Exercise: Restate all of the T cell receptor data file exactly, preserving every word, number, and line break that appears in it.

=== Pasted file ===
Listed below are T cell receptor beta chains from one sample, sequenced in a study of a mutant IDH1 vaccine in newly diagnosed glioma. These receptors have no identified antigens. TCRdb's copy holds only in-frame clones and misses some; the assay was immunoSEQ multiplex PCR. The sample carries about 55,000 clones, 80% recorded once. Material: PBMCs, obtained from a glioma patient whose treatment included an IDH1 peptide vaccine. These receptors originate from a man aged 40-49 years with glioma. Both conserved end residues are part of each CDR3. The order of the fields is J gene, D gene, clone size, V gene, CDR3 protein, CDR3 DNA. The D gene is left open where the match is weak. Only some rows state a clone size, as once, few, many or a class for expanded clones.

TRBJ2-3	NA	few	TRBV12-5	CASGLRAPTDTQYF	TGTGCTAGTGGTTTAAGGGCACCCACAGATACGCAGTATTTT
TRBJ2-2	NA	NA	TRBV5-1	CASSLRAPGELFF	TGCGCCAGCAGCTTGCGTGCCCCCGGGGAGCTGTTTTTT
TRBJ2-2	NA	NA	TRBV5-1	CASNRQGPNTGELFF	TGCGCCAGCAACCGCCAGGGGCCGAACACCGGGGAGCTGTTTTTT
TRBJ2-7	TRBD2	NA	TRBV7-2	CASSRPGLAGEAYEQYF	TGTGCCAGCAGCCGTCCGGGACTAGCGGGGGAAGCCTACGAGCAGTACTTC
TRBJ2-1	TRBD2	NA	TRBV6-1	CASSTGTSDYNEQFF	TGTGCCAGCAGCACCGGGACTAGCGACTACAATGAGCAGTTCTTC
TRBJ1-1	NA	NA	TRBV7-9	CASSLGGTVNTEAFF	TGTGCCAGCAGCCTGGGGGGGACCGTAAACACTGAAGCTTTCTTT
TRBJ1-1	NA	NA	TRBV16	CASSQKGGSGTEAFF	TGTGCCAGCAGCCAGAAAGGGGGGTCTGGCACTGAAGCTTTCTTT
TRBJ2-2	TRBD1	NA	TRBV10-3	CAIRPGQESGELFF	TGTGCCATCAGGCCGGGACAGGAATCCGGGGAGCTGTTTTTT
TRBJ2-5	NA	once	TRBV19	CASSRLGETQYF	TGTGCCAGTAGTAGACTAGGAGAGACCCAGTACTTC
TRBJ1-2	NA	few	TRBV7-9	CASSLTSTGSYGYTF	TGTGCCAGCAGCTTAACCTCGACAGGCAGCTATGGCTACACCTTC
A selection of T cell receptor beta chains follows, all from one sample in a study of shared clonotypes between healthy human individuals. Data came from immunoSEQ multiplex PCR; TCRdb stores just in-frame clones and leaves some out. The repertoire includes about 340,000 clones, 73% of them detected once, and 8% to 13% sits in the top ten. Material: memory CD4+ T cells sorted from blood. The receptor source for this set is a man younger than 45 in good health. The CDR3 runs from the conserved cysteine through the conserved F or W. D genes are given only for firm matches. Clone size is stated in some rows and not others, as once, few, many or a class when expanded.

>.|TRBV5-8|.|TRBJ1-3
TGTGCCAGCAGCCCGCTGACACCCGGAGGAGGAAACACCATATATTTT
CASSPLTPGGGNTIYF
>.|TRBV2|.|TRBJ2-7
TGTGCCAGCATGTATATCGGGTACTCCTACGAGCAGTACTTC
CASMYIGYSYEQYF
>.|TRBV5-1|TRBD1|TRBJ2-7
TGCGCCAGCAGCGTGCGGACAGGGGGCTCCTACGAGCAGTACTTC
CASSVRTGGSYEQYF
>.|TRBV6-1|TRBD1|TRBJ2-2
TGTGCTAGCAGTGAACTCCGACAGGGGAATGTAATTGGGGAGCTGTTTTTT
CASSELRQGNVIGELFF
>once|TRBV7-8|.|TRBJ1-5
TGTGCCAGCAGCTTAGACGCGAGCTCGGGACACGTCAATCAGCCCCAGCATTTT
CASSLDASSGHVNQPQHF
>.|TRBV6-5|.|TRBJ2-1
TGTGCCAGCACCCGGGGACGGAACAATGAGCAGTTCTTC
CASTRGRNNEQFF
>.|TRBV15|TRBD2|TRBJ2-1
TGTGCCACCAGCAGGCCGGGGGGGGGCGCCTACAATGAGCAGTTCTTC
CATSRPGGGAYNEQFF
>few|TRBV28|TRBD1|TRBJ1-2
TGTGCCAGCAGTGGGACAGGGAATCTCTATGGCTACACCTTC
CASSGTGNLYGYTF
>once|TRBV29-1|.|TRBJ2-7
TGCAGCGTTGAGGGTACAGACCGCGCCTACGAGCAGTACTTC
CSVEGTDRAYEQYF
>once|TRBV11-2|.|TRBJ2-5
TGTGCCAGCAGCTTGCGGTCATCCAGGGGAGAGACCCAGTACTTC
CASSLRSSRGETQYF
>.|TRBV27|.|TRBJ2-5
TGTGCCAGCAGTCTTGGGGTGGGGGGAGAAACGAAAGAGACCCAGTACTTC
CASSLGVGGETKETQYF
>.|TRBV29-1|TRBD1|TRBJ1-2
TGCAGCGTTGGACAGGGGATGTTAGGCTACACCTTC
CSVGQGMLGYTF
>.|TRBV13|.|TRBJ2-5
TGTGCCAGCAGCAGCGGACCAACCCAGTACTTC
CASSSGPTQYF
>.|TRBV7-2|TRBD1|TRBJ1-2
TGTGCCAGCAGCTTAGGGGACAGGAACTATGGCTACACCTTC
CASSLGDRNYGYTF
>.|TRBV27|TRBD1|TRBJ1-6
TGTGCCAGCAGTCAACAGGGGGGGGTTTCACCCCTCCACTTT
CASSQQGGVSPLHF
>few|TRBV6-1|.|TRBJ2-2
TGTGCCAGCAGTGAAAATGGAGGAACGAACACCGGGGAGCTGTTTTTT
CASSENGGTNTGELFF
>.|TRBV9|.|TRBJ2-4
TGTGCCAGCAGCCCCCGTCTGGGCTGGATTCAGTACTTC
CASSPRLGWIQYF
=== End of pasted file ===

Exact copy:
Listed below are T cell receptor beta chains from one sample, sequenced in a study of a mutant IDH1 vaccine in newly diagnosed glioma. These receptors have no identified antigens. TCRdb's copy holds only in-frame clones and misses some; the assay was immunoSEQ multiplex PCR. The sample carries about 55,000 clones, 80% recorded once. Material: PBMCs, obtained from a glioma patient whose treatment included an IDH1 peptide vaccine. These receptors originate from a man aged 40-49 years with glioma. Both conserved end residues are part of each CDR3. The order of the fields is J gene, D gene, clone size, V gene, CDR3 protein, CDR3 DNA. The D gene is left open where the match is weak. Only some rows state a clone size, as once, few, many or a class for expanded clones.

TRBJ2-3	NA	few	TRBV12-5	CASGLRAPTDTQYF	TGTGCTAGTGGTTTAAGGGCACCCACAGATACGCAGTATTTT
TRBJ2-2	NA	NA	TRBV5-1	CASSLRAPGELFF	TGCGCCAGCAGCTTGCGTGCCCCCGGGGAGCTGTTTTTT
TRBJ2-2	NA	NA	TRBV5-1	CASNRQGPNTGELFF	TGCGCCAGCAACCGCCAGGGGCCGAACACCGGGGAGCTGTTTTTT
TRBJ2-7	TRBD2	NA	TRBV7-2	CASSRPGLAGEAYEQYF	TGTGCCAGCAGCCGTCCGGGACTAGCGGGGGAAGCCTACGAGCAGTACTTC
TRBJ2-1	TRBD2	NA	TRBV6-1	CASSTGTSDYNEQFF	TGTGCCAGCAGCACCGGGACTAGCGACTACAATGAGCAGTTCTTC
TRBJ1-1	NA	NA	TRBV7-9	CASSLGGTVNTEAFF	TGTGCCAGCAGCCTGGGGGGGACCGTAAACACTGAAGCTTTCTTT
TRBJ1-1	NA	NA	TRBV16	CASSQKGGSGTEAFF	TGTGCCAGCAGCCAGAAAGGGGGGTCTGGCACTGAAGCTTTCTTT
TRBJ2-2	TRBD1	NA	TRBV10-3	CAIRPGQESGELFF	TGTGCCATCAGGCCGGGACAGGAATCCGGGGAGCTGTTTTTT
TRBJ2-5	NA	once	TRBV19	CASSRLGETQYF	TGTGCCAGTAGTAGACTAGGAGAGACCCAGTACTTC
TRBJ1-2	NA	few	TRBV7-9	CASSLTSTGSYGYTF	TGTGCCAGCAGCTTAACCTCGACAGGCAGCTATGGCTACACCTTC
A selection of T cell receptor beta chains follows, all from one sample in a study of shared clonotypes between healthy human individuals. Data came from immunoSEQ multiplex PCR; TCRdb stores just in-frame clones and leaves some out. The repertoire includes about 340,000 clones, 73% of them detected once, and 8% to 13% sits in the top ten. Material: memory CD4+ T cells sorted from blood. The receptor source for this set is a man younger than 45 in good health. The CDR3 runs from the conserved cysteine through the conserved F or W. D genes are given only for firm matches. Clone size is stated in some rows and not others, as once, few, many or a class when expanded.

>.|TRBV5-8|.|TRBJ1-3
TGTGCCAGCAGCCCGCTGACACCCGGAGGAGGAAACACCATATATTTT
CASSPLTPGGGNTIYF
>.|TRBV2|.|TRBJ2-7
TGTGCCAGCATGTATATCGGGTACTCCTACGAGCAGTACTTC
CASMYIGYSYEQYF
>.|TRBV5-1|TRBD1|TRBJ2-7
TGCGCCAGCAGCGTGCGGACAGGGGGCTCCTACGAGCAGTACTTC
CASSVRTGGSYEQYF
>.|TRBV6-1|TRBD1|TRBJ2-2
TGTGCTAGCAGTGAACTCCGACAGGGGAATGTAATTGGGGAGCTGTTTTTT
CASSELRQGNVIGELFF
>once|TRBV7-8|.|TRBJ1-5
TGTGCCAGCAGCTTAGACGCGAGCTCGGGACACGTCAATCAGCCCCAGCATTTT
CASSLDASSGHVNQPQHF
>.|TRBV6-5|.|TRBJ2-1
TGTGCCAGCACCCGGGGACGGAACAATGAGCAGTTCTTC
CASTRGRNNEQFF
>.|TRBV15|TRBD2|TRBJ2-1
TGTGCCACCAGCAGGCCGGGGGGGGGCGCCTACAATGAGCAGTTCTTC
CATSRPGGGAYNEQFF
>few|TRBV28|TRBD1|TRBJ1-2
TGTGCCAGCAGTGGGACAGGGAATCTCTATGGCTACACCTTC
CASSGTGNLYGYTF
>once|TRBV29-1|.|TRBJ2-7
TGCAGCGTTGAGGGTACAGACCGCGCCTACGAGCAGTACTTC
CSVEGTDRAYEQYF
>once|TRBV11-2|.|TRBJ2-5
TGTGCCAGCAGCTTGCGGTCATCCAGGGGAGAGACCCAGTACTTC
CASSLRSSRGETQYF
>.|TRBV27|.|TRBJ2-5
TGTGCCAGCAGTCTTGGGGTGGGGGGAGAAACGAAAGAGACCCAGTACTTC
CASSLGVGGETKETQYF
>.|TRBV29-1|TRBD1|TRBJ1-2
TGCAGCGTTGGACAGGGGATGTTAGGCTACACCTTC
CSVGQGMLGYTF
>.|TRBV13|.|TRBJ2-5
TGTGCCAGCAGCAGCGGACCAACCCAGTACTTC
CASSSGPTQYF
>.|TRBV7-2|TRBD1|TRBJ1-2
TGTGCCAGCAGCTTAGGGGACAGGAACTATGGCTACACCTTC
CASSLGDRNYGYTF
>.|TRBV27|TRBD1|TRBJ1-6
TGTGCCAGCAGTCAACAGGGGGGGGTTTCACCCCTCCACTTT
CASSQQGGVSPLHF
>few|TRBV6-1|.|TRBJ2-2
TGTGCCAGCAGTGAAAATGGAGGAACGAACACCGGGGAGCTGTTTTTT
CASSENGGTNTGELFF
>.|TRBV9|.|TRBJ2-4
TGTGCCAGCAGCCCCCGTCTGGGCTGGATTCAGTACTTC
CASSPRLGWIQYF